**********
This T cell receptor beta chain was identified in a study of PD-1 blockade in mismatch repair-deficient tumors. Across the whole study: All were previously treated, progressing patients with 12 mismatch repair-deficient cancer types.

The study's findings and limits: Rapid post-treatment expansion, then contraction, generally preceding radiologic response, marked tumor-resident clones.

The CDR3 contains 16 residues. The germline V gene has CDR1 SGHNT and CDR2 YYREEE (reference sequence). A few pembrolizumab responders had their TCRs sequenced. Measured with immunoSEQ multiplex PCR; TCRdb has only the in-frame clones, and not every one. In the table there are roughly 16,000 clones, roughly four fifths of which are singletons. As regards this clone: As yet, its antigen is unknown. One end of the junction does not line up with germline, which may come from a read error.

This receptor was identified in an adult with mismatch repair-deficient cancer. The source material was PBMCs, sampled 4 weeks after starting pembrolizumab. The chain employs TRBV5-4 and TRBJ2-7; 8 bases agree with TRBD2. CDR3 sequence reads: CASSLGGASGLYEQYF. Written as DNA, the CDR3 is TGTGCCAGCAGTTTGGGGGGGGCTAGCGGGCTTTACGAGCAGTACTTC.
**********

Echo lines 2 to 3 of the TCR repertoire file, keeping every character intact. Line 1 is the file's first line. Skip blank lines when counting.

The study's findings and limits: Rapid post-treatment expansion, then contraction, generally preceding radiologic response, marked tumor-resident clones.

The CDR3 contains 16 residues. The germline V gene has CDR1 SGHNT and CDR2 YYREEE (reference sequence). A few pembrolizumab responders had their TCRs sequenced. Measured with immunoSEQ multiplex PCR; TCRdb has only the in-frame clones, and not every one. In the table there are roughly 16,000 clones, roughly four fifths of which are singletons. As regards this clone: As yet, its antigen is unknown. One end of the junction does not line up with germline, which may come from a read error.